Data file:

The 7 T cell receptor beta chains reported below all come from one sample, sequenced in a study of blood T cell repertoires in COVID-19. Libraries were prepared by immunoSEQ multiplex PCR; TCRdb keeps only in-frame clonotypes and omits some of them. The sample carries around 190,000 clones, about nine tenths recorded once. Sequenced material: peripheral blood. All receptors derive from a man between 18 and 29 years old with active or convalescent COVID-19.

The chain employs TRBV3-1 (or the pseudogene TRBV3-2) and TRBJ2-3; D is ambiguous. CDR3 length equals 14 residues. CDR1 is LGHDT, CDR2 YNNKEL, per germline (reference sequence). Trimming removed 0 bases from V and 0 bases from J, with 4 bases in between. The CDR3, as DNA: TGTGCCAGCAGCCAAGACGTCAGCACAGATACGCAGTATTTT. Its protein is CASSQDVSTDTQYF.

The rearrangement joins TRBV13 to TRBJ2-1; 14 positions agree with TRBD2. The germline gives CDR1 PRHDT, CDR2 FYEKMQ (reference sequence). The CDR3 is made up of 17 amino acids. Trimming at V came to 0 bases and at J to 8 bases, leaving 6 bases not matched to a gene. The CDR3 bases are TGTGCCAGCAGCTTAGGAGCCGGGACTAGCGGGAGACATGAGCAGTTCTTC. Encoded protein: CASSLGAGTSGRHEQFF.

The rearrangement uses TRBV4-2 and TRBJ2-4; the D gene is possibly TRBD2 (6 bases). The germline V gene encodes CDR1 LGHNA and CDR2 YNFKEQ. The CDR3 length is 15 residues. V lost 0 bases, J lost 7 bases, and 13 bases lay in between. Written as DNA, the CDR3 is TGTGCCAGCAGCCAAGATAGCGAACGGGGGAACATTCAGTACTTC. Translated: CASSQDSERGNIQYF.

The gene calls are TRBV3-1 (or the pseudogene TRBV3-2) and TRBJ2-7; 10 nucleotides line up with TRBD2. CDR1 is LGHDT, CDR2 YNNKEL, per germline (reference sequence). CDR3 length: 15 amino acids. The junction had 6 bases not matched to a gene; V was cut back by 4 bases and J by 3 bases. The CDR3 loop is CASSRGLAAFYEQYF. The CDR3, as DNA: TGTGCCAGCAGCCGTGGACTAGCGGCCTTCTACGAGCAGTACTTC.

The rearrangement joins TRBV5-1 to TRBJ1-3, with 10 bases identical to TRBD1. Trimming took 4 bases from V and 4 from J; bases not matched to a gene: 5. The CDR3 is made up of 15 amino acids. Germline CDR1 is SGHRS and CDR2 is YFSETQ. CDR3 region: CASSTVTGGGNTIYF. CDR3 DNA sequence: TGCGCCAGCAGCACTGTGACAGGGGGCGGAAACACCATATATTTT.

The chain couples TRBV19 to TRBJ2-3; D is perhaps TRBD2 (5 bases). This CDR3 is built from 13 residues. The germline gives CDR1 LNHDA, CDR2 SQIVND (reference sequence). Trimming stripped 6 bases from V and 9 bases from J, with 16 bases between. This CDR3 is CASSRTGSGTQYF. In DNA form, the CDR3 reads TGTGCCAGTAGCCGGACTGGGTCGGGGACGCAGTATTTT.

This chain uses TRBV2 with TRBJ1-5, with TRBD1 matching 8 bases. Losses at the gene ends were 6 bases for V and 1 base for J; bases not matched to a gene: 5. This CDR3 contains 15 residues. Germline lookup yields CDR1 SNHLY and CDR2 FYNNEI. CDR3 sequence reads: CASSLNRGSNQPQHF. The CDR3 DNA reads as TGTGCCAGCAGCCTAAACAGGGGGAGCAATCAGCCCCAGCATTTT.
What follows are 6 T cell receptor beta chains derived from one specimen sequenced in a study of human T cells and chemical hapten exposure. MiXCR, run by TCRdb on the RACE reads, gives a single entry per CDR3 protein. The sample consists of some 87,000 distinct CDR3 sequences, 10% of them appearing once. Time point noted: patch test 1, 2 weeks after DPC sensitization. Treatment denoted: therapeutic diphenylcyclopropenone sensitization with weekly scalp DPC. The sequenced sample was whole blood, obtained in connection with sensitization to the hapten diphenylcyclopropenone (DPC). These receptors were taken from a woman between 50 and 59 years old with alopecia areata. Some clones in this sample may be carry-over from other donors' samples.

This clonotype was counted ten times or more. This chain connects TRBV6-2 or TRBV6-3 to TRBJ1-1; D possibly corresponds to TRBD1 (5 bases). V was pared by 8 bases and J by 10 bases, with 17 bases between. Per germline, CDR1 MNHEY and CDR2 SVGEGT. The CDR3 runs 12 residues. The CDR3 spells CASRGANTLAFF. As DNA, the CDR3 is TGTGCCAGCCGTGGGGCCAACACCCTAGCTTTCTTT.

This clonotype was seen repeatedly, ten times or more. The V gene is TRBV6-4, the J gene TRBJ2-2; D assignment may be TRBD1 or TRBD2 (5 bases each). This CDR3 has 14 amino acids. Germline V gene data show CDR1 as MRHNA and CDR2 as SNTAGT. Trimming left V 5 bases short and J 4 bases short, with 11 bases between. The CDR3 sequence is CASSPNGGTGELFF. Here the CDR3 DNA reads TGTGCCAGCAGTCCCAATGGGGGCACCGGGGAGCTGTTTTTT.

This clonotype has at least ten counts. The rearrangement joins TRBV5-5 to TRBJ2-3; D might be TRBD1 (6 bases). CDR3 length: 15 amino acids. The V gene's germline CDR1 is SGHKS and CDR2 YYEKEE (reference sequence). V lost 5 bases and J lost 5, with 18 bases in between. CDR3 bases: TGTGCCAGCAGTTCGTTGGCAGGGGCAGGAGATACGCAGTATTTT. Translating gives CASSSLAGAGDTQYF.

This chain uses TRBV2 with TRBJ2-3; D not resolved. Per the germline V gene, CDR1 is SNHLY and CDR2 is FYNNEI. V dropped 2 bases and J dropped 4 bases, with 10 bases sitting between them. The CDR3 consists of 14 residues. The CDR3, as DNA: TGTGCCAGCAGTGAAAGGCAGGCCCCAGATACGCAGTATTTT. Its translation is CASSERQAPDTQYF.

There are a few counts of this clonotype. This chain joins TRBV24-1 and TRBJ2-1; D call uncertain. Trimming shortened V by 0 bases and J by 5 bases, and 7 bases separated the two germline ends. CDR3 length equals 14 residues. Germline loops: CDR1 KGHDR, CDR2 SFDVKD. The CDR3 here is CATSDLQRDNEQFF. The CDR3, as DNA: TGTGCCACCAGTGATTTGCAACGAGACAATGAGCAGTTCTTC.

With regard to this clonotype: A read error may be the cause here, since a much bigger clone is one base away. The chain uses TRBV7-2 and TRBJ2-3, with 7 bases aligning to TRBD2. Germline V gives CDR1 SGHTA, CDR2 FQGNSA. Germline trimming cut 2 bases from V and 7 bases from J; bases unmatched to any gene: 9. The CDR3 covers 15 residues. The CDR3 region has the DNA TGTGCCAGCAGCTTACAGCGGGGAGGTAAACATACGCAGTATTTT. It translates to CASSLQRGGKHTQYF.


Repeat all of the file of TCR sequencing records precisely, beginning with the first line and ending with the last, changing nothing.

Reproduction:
The 7 T cell receptor beta chains reported below all come from one sample, sequenced in a study of blood T cell repertoires in COVID-19. Libraries were prepared by immunoSEQ multiplex PCR; TCRdb keeps only in-frame clonotypes and omits some of them. The sample carries around 190,000 clones, about nine tenths recorded once. Sequenced material: peripheral blood. All receptors derive from a man between 18 and 29 years old with active or convalescent COVID-19.

The chain employs TRBV3-1 (or the pseudogene TRBV3-2) and TRBJ2-3; D is ambiguous. CDR3 length equals 14 residues. CDR1 is LGHDT, CDR2 YNNKEL, per germline (reference sequence). Trimming removed 0 bases from V and 0 bases from J, with 4 bases in between. The CDR3, as DNA: TGTGCCAGCAGCCAAGACGTCAGCACAGATACGCAGTATTTT. Its protein is CASSQDVSTDTQYF.

The rearrangement joins TRBV13 to TRBJ2-1; 14 positions agree with TRBD2. The germline gives CDR1 PRHDT, CDR2 FYEKMQ (reference sequence). The CDR3 is made up of 17 amino acids. Trimming at V came to 0 bases and at J to 8 bases, leaving 6 bases not matched to a gene. The CDR3 bases are TGTGCCAGCAGCTTAGGAGCCGGGACTAGCGGGAGACATGAGCAGTTCTTC. Encoded protein: CASSLGAGTSGRHEQFF.

The rearrangement uses TRBV4-2 and TRBJ2-4; the D gene is possibly TRBD2 (6 bases). The germline V gene encodes CDR1 LGHNA and CDR2 YNFKEQ. The CDR3 length is 15 residues. V lost 0 bases, J lost 7 bases, and 13 bases lay in between. Written as DNA, the CDR3 is TGTGCCAGCAGCCAAGATAGCGAACGGGGGAACATTCAGTACTTC. Translated: CASSQDSERGNIQYF.

The gene calls are TRBV3-1 (or the pseudogene TRBV3-2) and TRBJ2-7; 10 nucleotides line up with TRBD2. CDR1 is LGHDT, CDR2 YNNKEL, per germline (reference sequence). CDR3 length: 15 amino acids. The junction had 6 bases not matched to a gene; V was cut back by 4 bases and J by 3 bases. The CDR3 loop is CASSRGLAAFYEQYF. The CDR3, as DNA: TGTGCCAGCAGCCGTGGACTAGCGGCCTTCTACGAGCAGTACTTC.

The rearrangement joins TRBV5-1 to TRBJ1-3, with 10 bases identical to TRBD1. Trimming took 4 bases from V and 4 from J; bases not matched to a gene: 5. The CDR3 is made up of 15 amino acids. Germline CDR1 is SGHRS and CDR2 is YFSETQ. CDR3 region: CASSTVTGGGNTIYF. CDR3 DNA sequence: TGCGCCAGCAGCACTGTGACAGGGGGCGGAAACACCATATATTTT.

The chain couples TRBV19 to TRBJ2-3; D is perhaps TRBD2 (5 bases). This CDR3 is built from 13 residues. The germline gives CDR1 LNHDA, CDR2 SQIVND (reference sequence). Trimming stripped 6 bases from V and 9 bases from J, with 16 bases between. This CDR3 is CASSRTGSGTQYF. In DNA form, the CDR3 reads TGTGCCAGTAGCCGGACTGGGTCGGGGACGCAGTATTTT.

This chain uses TRBV2 with TRBJ1-5, with TRBD1 matching 8 bases. Losses at the gene ends were 6 bases for V and 1 base for J; bases not matched to a gene: 5. This CDR3 contains 15 residues. Germline lookup yields CDR1 SNHLY and CDR2 FYNNEI. CDR3 sequence reads: CASSLNRGSNQPQHF. The CDR3 DNA reads as TGTGCCAGCAGCCTAAACAGGGGGAGCAATCAGCCCCAGCATTTT.
What follows are 6 T cell receptor beta chains derived from one specimen sequenced in a study of human T cells and chemical hapten exposure. MiXCR, run by TCRdb on the RACE reads, gives a single entry per CDR3 protein. The sample consists of some 87,000 distinct CDR3 sequences, 10% of them appearing once. Time point noted: patch test 1, 2 weeks after DPC sensitization. Treatment denoted: therapeutic diphenylcyclopropenone sensitization with weekly scalp DPC. The sequenced sample was whole blood, obtained in connection with sensitization to the hapten diphenylcyclopropenone (DPC). These receptors were taken from a woman between 50 and 59 years old with alopecia areata. Some clones in this sample may be carry-over from other donors' samples.

This clonotype was counted ten times or more. This chain connects TRBV6-2 or TRBV6-3 to TRBJ1-1; D possibly corresponds to TRBD1 (5 bases). V was pared by 8 bases and J by 10 bases, with 17 bases between. Per germline, CDR1 MNHEY and CDR2 SVGEGT. The CDR3 runs 12 residues. The CDR3 spells CASRGANTLAFF. As DNA, the CDR3 is TGTGCCAGCCGTGGGGCCAACACCCTAGCTTTCTTT.

This clonotype was seen repeatedly, ten times or more. The V gene is TRBV6-4, the J gene TRBJ2-2; D assignment may be TRBD1 or TRBD2 (5 bases each). This CDR3 has 14 amino acids. Germline V gene data show CDR1 as MRHNA and CDR2 as SNTAGT. Trimming left V 5 bases short and J 4 bases short, with 11 bases between. The CDR3 sequence is CASSPNGGTGELFF. Here the CDR3 DNA reads TGTGCCAGCAGTCCCAATGGGGGCACCGGGGAGCTGTTTTTT.

This clonotype has at least ten counts. The rearrangement joins TRBV5-5 to TRBJ2-3; D might be TRBD1 (6 bases). CDR3 length: 15 amino acids. The V gene's germline CDR1 is SGHKS and CDR2 YYEKEE (reference sequence). V lost 5 bases and J lost 5, with 18 bases in between. CDR3 bases: TGTGCCAGCAGTTCGTTGGCAGGGGCAGGAGATACGCAGTATTTT. Translating gives CASSSLAGAGDTQYF.

This chain uses TRBV2 with TRBJ2-3; D not resolved. Per the germline V gene, CDR1 is SNHLY and CDR2 is FYNNEI. V dropped 2 bases and J dropped 4 bases, with 10 bases sitting between them. The CDR3 consists of 14 residues. The CDR3, as DNA: TGTGCCAGCAGTGAAAGGCAGGCCCCAGATACGCAGTATTTT. Its translation is CASSERQAPDTQYF.

There are a few counts of this clonotype. This chain joins TRBV24-1 and TRBJ2-1; D call uncertain. Trimming shortened V by 0 bases and J by 5 bases, and 7 bases separated the two germline ends. CDR3 length equals 14 residues. Germline loops: CDR1 KGHDR, CDR2 SFDVKD. The CDR3 here is CATSDLQRDNEQFF. The CDR3, as DNA: TGTGCCACCAGTGATTTGCAACGAGACAATGAGCAGTTCTTC.

With regard to this clonotype: A read error may be the cause here, since a much bigger clone is one base away. The chain uses TRBV7-2 and TRBJ2-3, with 7 bases aligning to TRBD2. Germline V gives CDR1 SGHTA, CDR2 FQGNSA. Germline trimming cut 2 bases from V and 7 bases from J; bases unmatched to any gene: 9. The CDR3 covers 15 residues. The CDR3 region has the DNA TGTGCCAGCAGCTTACAGCGGGGAGGTAAACATACGCAGTATTTT. It translates to CASSLQRGGKHTQYF.